A string of horrific school shootings in the late 1990s (“A Colo. Community Looks for Answers After Deadly Attack,” April 28, 1999) catapulted the issues of school violence and safety into the national spotlight, leaving parents, teachers, and policymakers wondering why the attacks had happened and what could be done to better protect the nation’s schoolchildren.
Those high-profile shootings—especially the most deadly incident, at Columbine High School in Jefferson County, Colo., in 1999—also led to a public perception that deadly youth violence was on the rise. An April 2000 Gallup poll found that 66 percent of all adults, and 63 percent of parents with children in school, believed it was very or somewhat likely that a Columbine-style shooting could occur in their communities (Carlson & Simmons, 2001).
However, federal statistics on acts of school violence show violence has steadily declined from a peak in the early 1990s, and the numbers continued to fall during the 2000s, according to the 2010 “Indicators of School Crime and Safety” report from the U.S. Departments of Education and Justice. Between 1995 and 2007, the percentage of students who reported being victims of crime at school decreased from 10 percent to about 4 percent.
The number of homicides at schools also was down over the decade of the 2000s compared to the 1990s. While the years 1992 to 1999 averaged 31.1 homicides per year, the average from 2000 to 2009 was 19.4 per year. (U.S. Departments of Education and Justice, 2010)
Polls have found the level of public fear also subsiding. A series of Gallup polls that asked parents if they feared for their oldest child’s safety at school saw the number answering “yes” drop from greater than 47 percent in surveys conducted in 1999 to 25 percent in 2006.
What has increased significantly is reported cases of bullying, often cited as a cause for youth violence.
In 2007, 32 percent of students reported having been bullied in the past six months, up from 7 percent in 2001. In 2007, 21 percent of students said they had been bullied by being made fun of; 18 percent reported being the subject of rumors; 11 percent said they were pushed, shoved, tripped, or spit on; 6 percent said they were threatened with harm; 5 percent said they were excluded from activities intentionally; 4 percent said someone tried to make them do something they did not want to do; and 4 percent said their property was destroyed (U.S. Departments of Education and Justice, 2010).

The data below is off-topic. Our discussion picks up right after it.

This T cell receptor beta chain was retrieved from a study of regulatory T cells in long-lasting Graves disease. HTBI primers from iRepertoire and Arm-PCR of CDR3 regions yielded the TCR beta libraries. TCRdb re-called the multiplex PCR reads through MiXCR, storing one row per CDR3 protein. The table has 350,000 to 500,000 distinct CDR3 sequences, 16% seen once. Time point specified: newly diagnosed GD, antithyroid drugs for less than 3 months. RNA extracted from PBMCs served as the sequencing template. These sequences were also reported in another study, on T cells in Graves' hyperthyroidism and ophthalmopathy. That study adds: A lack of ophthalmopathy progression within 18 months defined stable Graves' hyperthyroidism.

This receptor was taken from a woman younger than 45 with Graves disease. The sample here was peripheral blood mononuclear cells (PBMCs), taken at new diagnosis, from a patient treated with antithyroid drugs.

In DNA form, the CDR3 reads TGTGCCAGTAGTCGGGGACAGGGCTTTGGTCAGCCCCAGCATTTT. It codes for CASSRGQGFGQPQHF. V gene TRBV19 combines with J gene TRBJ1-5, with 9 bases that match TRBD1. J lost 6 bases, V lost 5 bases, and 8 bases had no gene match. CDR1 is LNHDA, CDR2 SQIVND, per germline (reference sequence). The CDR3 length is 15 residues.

Recent efforts to address the problem have included the adoption of “zero tolerance” policies that require students to be expelled for up to a year if they engage in violent acts or make threats of violence against teachers or other students.
In addition, at least 44 states and the District of Columbia had some kind of bullying/harassment prevention program or legislation by the end of 2010, and 31 had anti-bullying laws that specifically mentioned “electronic harassment,” according to the Cyberbullying Research Center, which tracks such legislation (“State Cyberbullying Laws Range from Guidance to Mandate,” Feb. 9, 2011). Such preventative measures being adopted by states, districts, and schools are meant to promote the “protective factors” that reduce incidents of violence while also reducing “risk factors” that are more likely to lead to violent acts (U.S. Department of Health and Human Services, 2001).
A study by the Center for Adolescent Health, based at the University of Minnesota, found that factors such as race and family income were poor predictors of future violence. Instead, protective factors such as a positive family relationship or the expectation and desire to attend college reduced the chance of violence, while risk factors such as having frequent problems with schoolwork or having repeated a grade were statistically linked to increased violence (Blum, Beuhring, & Rinehart, 2000).
These risk and protective factors are a product of both the home and school environments and, accordingly, many of the programs designed to address such factors involve not only schools, but also parents and the surrounding community. The School Violence Resource Center, part of the National Center for Rural Law Enforcement, has information on nearly 50 model programs that address youth violence.
Very few of those programs are solely school-based, suggesting that the role of violence prevention is not the exclusive responsibility of schools. Local communities, consulting organizations, and policymakers are all being asked to play integral roles in violence-prevention efforts. But ultimately, schools do face the challenge of setting up support systems that ensure students have a safe haven for learning.
Blum, R.W., Beuhring, T., & Rinehart, P.M., “Protecting teens: Beyond race, income, and family structure,” University of Minnesota, Center for Adolescent Health, 2000.
Carlson, D. K., & Simmons, W. W., Gallup poll analyses, “Majority of parents think a school shooting could occur in their community,"2001.
Education Week, “A Colo. Community Looks for Answers After Deadly Attack,” April 28, 1999.
Education Week, “State Cyberbullying Laws Range from Guidance to Mandate,” Feb. 9, 2011.
Gallup, “Rise in Concern After Columbine in 1999 Has Dissipated,” 2006.
U.S. Departments of Education and Justice, “Indicators of School Crime and Safety,” 2010.
U.S. Department of Health and Human Services, “Youth Violence: A Report of the Surgeon General,” 2001.
How to Cite This Article
Skinner, R. (2004, September 21). Violence and Safety. Education Week. Retrieved Month Day, Year from https://www.edweek.org/leadership/violence-and-safety/2004/09